by: Lawrence Hamtil
I have written a few times why comparing valuation metrics for the U.S. equity market and most others around the world is a futile exercise, mainly because the U.S. market is significantly different in terms of its sector composition, and furthermore because global sector compositions are vastly different by region and industry.
Without repeating those arguments here, I wanted to illustrate my point in a different fashion, and that is by charting a historical comparison of the U.S. and European equity markets versus global growth and value indices. By doing so, I hope to illustrate the evolution of the U.S. equity market from a more balanced to a growth-oriented market, while showing, by way of comparison, that the broader European market has historically been, - and remains even now, - an equity market with a value tilt.
In the first example, it can clearly be seen that the European market, - which is heavily weighted in classic value-sectors such as banks and energy, has historically had a very high correlation with the global value index, as judged by their respective MSCI indices. Indeed, the correlation of the three-year rolling returns for the two indices is greater than 90% over more than four decades, and more than 95% since 2000:
In contrast, the U.S. market, now dominated by classic growth sectors such as technology and healthcare, has transformed itself into a de facto growth fund. Importantly, while correlation for the three-year rolling returns of the MSCI USA index and the MSCI World Growth index is only 84% since 1974, it is greater than 96% since 2000:
Valuation metrics, when comparing similarly composed indices, confirm this development. Valuations are very similar not just for the broad European market and the global value portfolio, but also for the U.S. value portfolio:
The situation is much the same for the broad U.S. market and the global growth portfolio, and also for the European basket of growth-oriented stocks:
This is yet more evidence that over the last twenty years or so, something significant has changed within the U.S. equity markets in terms of composition, thus making once simple comparisons between global markets substantially more difficult, all the while causing consternation among those like Jeremy Grantham, who have been forced to admit that the mean reversion of equity valuations for which they have so long been calling may be later still in coming, if indeed it comes at all.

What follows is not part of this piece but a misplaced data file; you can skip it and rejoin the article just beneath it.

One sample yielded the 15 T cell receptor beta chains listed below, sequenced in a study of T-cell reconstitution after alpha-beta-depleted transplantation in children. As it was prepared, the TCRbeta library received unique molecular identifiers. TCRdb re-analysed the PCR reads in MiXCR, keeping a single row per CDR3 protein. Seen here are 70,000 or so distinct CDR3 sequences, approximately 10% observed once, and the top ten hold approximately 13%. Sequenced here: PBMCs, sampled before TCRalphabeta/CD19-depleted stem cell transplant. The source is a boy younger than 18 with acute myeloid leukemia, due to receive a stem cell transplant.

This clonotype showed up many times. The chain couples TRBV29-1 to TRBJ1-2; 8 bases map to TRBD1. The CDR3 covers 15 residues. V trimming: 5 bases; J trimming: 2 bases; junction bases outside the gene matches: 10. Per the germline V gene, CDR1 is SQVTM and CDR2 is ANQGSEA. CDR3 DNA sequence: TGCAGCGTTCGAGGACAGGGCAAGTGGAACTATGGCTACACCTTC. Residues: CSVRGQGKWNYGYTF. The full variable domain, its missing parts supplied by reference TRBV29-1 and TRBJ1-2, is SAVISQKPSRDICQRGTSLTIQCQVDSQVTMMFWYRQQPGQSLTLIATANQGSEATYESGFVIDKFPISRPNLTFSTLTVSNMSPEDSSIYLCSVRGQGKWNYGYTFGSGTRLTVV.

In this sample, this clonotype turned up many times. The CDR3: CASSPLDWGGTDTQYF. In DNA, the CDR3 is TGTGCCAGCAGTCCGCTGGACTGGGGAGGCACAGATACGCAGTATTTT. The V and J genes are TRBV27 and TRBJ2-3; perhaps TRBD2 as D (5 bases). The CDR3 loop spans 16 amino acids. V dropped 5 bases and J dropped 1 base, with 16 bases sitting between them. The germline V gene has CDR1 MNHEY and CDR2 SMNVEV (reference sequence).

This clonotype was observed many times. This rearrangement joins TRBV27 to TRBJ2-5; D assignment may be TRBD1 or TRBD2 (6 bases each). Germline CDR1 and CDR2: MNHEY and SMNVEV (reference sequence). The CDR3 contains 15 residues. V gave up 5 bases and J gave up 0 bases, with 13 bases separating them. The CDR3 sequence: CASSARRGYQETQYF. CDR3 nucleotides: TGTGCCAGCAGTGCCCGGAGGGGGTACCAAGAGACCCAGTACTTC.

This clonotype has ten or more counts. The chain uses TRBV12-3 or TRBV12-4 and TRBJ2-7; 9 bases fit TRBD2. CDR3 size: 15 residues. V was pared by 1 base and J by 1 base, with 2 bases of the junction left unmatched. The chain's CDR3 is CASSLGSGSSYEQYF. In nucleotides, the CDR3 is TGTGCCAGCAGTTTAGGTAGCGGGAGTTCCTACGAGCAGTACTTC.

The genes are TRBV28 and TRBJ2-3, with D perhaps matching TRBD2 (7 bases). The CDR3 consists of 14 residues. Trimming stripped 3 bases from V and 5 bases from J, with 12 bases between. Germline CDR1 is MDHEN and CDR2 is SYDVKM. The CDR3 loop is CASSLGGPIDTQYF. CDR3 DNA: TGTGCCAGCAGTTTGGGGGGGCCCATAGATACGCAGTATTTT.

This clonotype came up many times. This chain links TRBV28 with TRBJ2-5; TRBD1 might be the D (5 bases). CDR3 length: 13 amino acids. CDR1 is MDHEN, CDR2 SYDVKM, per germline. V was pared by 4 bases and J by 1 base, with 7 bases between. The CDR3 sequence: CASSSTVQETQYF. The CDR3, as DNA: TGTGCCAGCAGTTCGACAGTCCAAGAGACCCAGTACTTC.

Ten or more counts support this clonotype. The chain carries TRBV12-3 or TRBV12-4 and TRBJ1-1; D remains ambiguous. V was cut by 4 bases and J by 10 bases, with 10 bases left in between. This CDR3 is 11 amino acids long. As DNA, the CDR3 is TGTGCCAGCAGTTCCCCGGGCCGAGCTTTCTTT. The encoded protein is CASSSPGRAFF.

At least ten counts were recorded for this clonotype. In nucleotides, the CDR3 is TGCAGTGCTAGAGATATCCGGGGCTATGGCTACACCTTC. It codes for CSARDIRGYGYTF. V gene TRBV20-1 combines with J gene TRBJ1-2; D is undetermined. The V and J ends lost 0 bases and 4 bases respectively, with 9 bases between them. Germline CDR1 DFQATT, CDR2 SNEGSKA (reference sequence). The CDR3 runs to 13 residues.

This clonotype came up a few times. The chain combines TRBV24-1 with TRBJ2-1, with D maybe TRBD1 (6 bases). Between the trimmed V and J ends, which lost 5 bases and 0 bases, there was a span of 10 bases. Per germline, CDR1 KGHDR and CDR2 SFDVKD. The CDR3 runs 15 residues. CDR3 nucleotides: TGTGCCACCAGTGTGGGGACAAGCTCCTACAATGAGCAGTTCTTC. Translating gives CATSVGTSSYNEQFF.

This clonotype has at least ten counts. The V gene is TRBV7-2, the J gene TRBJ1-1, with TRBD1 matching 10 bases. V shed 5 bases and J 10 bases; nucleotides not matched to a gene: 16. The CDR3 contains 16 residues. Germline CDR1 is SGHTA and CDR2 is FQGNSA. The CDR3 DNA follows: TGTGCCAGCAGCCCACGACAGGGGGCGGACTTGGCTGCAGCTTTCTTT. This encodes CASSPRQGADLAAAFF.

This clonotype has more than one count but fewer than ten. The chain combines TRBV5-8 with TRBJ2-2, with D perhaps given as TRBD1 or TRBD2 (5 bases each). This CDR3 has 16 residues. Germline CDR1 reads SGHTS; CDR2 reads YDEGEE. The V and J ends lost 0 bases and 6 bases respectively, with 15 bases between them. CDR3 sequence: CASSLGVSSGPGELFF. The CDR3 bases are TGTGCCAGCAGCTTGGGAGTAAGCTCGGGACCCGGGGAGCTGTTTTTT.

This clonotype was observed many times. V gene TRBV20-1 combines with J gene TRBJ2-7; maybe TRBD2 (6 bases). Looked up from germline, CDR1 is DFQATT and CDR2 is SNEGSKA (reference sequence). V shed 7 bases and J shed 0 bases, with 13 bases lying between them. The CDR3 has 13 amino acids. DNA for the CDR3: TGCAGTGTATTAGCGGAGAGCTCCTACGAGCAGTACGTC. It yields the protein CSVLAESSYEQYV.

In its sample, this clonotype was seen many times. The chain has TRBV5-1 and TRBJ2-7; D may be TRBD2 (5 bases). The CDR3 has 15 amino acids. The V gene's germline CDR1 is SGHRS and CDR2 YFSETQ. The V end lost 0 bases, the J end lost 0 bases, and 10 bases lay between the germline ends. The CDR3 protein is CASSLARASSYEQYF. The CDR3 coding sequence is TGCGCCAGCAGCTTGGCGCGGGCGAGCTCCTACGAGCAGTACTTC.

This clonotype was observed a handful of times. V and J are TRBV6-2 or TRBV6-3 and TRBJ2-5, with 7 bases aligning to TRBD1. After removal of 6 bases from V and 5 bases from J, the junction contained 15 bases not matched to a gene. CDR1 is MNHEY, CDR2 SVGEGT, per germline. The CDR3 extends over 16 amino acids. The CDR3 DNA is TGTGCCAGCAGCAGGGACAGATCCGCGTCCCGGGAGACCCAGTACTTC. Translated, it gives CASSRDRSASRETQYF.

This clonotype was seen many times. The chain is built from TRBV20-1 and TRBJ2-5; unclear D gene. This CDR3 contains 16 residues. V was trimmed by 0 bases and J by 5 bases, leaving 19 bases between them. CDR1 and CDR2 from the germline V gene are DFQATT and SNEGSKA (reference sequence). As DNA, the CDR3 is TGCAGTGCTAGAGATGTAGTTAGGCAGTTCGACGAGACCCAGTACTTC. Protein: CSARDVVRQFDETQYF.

Disclosure: The results are hypothetical results and are NOT an indicator of future results and do NOT represent returns that any investor actually attained. Indexes are unmanaged, do not reflect management or trading fees, and one cannot invest directly in an index.
This writing is for informational purposes only and does not constitute an offer to sell, a solicitation to buy, or a recommendation regarding any securities transaction, or as an offer to provide advisory or other services by Fortune Financial Advisors, LLC in any jurisdiction in which such offer, solicitation, purchase or sale would be unlawful under the securities laws of such jurisdiction. The information contained in this writing should not be construed as financial or investment advice on any subject matter. Fortune Financial Advisors, LLC expressly disclaims all liability in respect to actions taken based on any or all of the information on this writing.
The information provided above is obtained from publicly available sources and it is believed to be reliable. However, no representation or warranty is made as to its accuracy or completeness.
Lawrence Hamtil is a fourteen-year veteran of the financial services industry, having served clients in all aspects of the business during his career, which started in 2002. In 2005, he joined Dennis Wallace of Fortune Financial Services, LLC, becoming, at the time, one of Multi-Financial Securities, Inc's youngest registered representatives. In 2008, Dennis and Lawrence made the decision to become fully independent by founding their own Registered Investment Advisory (RIA), Fortune Financial Advisors, LLC. He serves clients in the United States and Europe. His financial commentary has been referenced in Barron’s online edition.
You can connect with Lawrence on Twitter ( @lhamtil) or via email, firstname.lastname@example.org.